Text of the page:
Soak it up: How to take advantage of the rising tide of bathtub elegance

A deep, hot bath is one of life’s luxuries and can even take the form of an uber-massage or hydrotherapy

A deep, hot bath has long been regarded as one of life's genuine luxuries and some people simply can't function without them. The designer Tom Ford takes a "power bath" three times a day, kicking off at six in the morning. Lifestyle guru Arianna Huffington prefers a bath "with Epsom salts and a candle, to relax" last thing at night. Prue Leith likes to bathe "with a glass of champagne and someone sitting on the loo seat gossiping", while Cara Delevigne recently titillated her Instagram followers with a photograph of herself submerged in a bath of pink rose petals.

It brings to mind the glory days of Liberace, who loved welcoming photographers to his bathroom at his Las Vegas mansion; it wasn't so much the sight of the naked, bejewelled showman dripping with soapy bubbles which caught their eye as his magnificent marble-columned tub, complete with gold-plated swan faucets.

The tide of bathtub extravagance is on the rise again. This autumn an astonishing range of bathrooms are being installed at the new XXII Carat villas on the Palm Jumeirah in Dubai. Created by Florence-based Baldi Home Jewels, each of these million-dollar tubs is carved out of a piece of 10,430kg rock crystal from the Amazon rainforest.

The concept of a long hot soak can be traced all the way back to the Romans, who would unwind after a working day at the thermae, or public baths, which could often accommodate up to 3,000 bathers at a time. These days the bathtub tends to be our holy grail of privacy, unless you are billionaire socialite Tamara Ecclestone, who has a custom-made tub for three people to enjoy at once, comprising of rock crystal sculpted with diamond cuts.


If your thoughts are more in tune with a two-person tub, try the Toulouse from Victoria + Albert; this double-ended free-standing tub is made of volcanic limestone. "It makes a luxurious centrepiece for both traditional and contemporary bathrooms," says Alex McKeon of Waterloo Bathrooms, Dublin, which supplied the baths to Adare Manor earlier this year as part of the award-winning hotel's renovations.

Soothing our bodies in water allows us to relax our muscles and clear our minds. Hot water can also lead to a better night’s sleep and has been known to unlock ideas if you are stuck in a dilemma.

Whatever about bathing rituals, a tub must be both pleasing to the eye and to the body. "Sit in the bath and try it out for size," recommends Catherine Treacy, director of Versatile Bathrooms & Tiles, Co Meath.

A cast-iron Wandle bath, designed by Martin Brudnizki, is a hot favourite, with a skirt that echoes the bow of a ship. Another present-day hit is the Tyne all-copper bath by Drummonds, with its classic roll-top, based on an 18th-century bateau bath. For those seeking an uber-massage while bathing, the Milano 761 could be the answer; it boasts more than 40 adjustable jets around the back, legs and sides. According to Greg Witkowski of Crystal Bathrooms, Co Galway, "there is an upsurge of interest for hydrotherapy baths, for those who want to create a sense of well-being at home without having to go to a spa".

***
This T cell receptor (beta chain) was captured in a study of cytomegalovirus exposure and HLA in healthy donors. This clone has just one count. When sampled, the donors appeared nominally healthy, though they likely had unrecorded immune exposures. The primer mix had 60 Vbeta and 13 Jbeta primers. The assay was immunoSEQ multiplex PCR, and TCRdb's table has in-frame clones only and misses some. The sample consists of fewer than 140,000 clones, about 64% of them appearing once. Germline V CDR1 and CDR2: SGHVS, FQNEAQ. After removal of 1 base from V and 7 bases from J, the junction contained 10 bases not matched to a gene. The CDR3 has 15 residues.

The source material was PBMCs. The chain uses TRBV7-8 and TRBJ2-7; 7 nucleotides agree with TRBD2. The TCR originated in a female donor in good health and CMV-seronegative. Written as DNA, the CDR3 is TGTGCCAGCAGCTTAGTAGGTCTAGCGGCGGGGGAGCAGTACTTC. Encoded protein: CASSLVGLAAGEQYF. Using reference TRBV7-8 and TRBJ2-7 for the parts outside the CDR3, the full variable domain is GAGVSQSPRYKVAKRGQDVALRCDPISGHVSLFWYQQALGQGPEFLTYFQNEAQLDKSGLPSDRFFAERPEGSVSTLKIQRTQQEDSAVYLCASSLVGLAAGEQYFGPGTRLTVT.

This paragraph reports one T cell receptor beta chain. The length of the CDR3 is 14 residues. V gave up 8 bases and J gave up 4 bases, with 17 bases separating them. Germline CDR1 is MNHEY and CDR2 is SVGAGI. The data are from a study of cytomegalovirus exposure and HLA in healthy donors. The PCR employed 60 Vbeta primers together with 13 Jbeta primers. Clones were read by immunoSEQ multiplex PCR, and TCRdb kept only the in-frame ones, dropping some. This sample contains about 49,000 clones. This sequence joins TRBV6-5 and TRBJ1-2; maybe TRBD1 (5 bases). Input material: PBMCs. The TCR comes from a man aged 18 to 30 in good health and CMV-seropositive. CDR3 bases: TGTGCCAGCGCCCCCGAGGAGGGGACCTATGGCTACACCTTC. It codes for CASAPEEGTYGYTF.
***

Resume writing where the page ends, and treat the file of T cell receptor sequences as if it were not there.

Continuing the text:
If the idea of a bath on your lonesome seems a little dull, you can always order a miniature basketball hoop and three balls from Amazon (€9.99) to add excitement to it. Simply stick the hoop, with its suctions, to the opposing end of your tub, or against your bathroom wall, lie back and practise your aim.

And, before you pull the plug, those in need of an additional excuse to spend more time lounging in the bath might enjoy the findings of a research team from Loughborough University, which prove that by raising your core body temperature, an hour-long dip burns as many calories as a 30-minute walk.

Best places to soak it up

Hilton Park, Co Monaghan Relax in a bath that originated from the Iveagh Buildings, Dublin. Says hotel operator Johnny Madden: "This bath is a masterpiece of design. Narrow at the ankles, wider at the hips, deep with a generously sloped back to allow the head to rest comfortably."

To gaze from the bath over the topiary gardens of Hilton Park visit

Famous bathers: Lily Allen and Robin Wright

The Morgan Hotel, Dublin, where the eye-catching feature of a free-standing, old-fashioned deep bath is located within select bedrooms.

Famous bathers: Julia Roberts, Jeremy Irons

Lisnavagh House, Co Carlow, features a copper bath adorned with ceramic knobs, dating back to 1847, when the house was first built. "The structure is more like a piece of furniture," says heir to the house Ben Rathdonnell. "Beautifully boxed in mahogany, while the top has a large, flat board: holding an abundance of brushes, cloths, soaps, oils and, if you are lucky, a large glass of whiskey." For yoga and sleep retreats see

Famous bathers: Sasha Sykes, Donal Skehan